Instead, parts of our atmosphere act as an insulating blanket of just the right thickness, trapping sufficient solar energy to keep the global average temperature in a pleasant range. The Martian blanket is too thin, and the Venusian blanket is way too thick! The 'blanket' here is a collection of atmospheric gases called 'greenhouse gases' based on the idea that the gases also 'trap' heat like the glass walls of a greenhouse do.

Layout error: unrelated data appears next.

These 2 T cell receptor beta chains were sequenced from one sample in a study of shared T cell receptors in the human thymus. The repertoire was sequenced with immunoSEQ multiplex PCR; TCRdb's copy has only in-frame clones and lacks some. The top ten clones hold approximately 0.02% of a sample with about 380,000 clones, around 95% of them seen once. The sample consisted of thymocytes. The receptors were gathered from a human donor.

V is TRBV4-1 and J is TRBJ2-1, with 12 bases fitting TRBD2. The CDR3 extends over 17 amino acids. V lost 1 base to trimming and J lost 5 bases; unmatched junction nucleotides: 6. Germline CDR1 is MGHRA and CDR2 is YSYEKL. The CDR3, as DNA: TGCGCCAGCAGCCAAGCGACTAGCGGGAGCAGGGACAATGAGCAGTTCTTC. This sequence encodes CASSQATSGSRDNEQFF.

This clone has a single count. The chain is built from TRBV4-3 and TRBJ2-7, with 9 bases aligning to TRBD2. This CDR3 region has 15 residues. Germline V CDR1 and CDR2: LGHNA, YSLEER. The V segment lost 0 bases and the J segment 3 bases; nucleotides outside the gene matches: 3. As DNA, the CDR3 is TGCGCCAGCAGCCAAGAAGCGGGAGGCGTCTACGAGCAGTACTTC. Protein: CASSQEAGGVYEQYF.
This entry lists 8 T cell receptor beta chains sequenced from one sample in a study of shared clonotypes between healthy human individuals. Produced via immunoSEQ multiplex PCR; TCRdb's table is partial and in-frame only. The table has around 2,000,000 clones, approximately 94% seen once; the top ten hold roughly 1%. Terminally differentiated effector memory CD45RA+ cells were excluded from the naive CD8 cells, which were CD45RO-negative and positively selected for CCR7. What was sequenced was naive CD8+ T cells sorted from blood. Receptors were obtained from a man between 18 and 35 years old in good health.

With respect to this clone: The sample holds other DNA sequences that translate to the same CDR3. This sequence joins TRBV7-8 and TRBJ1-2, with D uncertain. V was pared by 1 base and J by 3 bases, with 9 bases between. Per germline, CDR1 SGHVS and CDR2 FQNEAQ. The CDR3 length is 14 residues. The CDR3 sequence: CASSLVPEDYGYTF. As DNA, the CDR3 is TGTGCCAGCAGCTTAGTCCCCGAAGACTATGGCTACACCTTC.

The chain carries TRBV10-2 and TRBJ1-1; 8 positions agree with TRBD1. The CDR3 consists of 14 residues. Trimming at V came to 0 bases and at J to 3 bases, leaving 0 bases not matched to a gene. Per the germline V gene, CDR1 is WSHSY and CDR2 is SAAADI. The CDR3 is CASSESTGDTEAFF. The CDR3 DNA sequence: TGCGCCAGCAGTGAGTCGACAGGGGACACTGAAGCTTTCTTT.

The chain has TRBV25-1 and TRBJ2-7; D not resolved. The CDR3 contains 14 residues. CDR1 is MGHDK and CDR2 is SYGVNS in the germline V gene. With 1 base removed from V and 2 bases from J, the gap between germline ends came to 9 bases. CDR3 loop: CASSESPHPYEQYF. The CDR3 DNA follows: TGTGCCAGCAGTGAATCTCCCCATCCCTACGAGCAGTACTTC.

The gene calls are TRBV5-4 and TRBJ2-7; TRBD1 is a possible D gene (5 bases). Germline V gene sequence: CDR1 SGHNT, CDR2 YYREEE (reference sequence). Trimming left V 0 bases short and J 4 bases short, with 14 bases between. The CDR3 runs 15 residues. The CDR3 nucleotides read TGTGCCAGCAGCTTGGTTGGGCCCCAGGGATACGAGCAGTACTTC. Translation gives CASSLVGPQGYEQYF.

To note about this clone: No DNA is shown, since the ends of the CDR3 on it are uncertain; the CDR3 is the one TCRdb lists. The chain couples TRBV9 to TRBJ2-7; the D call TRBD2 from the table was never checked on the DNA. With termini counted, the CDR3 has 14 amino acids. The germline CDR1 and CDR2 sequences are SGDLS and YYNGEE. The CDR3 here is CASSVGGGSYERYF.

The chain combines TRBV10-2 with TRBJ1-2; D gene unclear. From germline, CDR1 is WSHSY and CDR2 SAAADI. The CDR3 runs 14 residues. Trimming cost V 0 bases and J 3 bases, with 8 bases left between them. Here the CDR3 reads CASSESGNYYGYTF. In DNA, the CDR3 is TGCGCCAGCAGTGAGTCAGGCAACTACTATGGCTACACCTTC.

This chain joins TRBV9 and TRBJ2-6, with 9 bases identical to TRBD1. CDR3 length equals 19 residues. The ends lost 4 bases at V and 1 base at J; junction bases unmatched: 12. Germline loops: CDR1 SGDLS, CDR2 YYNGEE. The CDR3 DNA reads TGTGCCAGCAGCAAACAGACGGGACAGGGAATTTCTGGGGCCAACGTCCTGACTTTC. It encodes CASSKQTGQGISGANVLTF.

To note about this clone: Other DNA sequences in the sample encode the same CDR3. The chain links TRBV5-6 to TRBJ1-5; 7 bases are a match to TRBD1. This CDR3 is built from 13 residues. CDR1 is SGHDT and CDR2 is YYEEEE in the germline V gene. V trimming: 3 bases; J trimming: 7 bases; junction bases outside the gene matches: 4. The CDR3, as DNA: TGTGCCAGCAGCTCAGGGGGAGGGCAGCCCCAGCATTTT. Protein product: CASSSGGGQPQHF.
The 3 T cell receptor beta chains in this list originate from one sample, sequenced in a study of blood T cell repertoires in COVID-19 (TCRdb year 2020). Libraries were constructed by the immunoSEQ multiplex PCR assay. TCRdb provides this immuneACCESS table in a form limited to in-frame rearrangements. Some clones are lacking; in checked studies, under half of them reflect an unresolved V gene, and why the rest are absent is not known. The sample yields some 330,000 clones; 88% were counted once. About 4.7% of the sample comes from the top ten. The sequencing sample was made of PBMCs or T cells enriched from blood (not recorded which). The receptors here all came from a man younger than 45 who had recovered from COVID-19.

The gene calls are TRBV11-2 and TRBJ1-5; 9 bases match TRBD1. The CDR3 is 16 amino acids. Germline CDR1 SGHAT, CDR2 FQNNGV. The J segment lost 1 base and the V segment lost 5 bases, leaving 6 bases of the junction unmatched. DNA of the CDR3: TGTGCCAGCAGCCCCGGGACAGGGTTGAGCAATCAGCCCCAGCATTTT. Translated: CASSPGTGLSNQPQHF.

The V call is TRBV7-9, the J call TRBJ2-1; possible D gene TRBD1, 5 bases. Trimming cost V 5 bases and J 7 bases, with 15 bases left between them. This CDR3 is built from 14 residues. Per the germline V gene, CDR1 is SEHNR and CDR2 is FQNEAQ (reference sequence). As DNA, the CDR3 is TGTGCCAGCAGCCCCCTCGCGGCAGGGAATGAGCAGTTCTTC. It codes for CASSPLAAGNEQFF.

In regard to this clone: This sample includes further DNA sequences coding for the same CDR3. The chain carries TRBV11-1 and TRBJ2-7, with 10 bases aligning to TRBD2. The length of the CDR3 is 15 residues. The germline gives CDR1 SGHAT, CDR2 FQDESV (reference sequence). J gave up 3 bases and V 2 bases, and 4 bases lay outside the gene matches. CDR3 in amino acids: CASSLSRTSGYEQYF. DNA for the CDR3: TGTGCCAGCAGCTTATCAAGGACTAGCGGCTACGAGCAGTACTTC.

From elsewhere on their site:
Venus - average distance from Sun 67 million miles
Earth - average distance from Sun 93 million miles
Mars - average distance from Sun 226 million miles
As the intensity of light received from an object is inversely proportional to the square of the distance, it'd be reasonable to expect the Sun's rays on Venus to be 193% as intensive as on Earth, and on Mars to be only be 17% as intensive on Earth. Which might have something to do with the temperature differences.
I can't argue with that!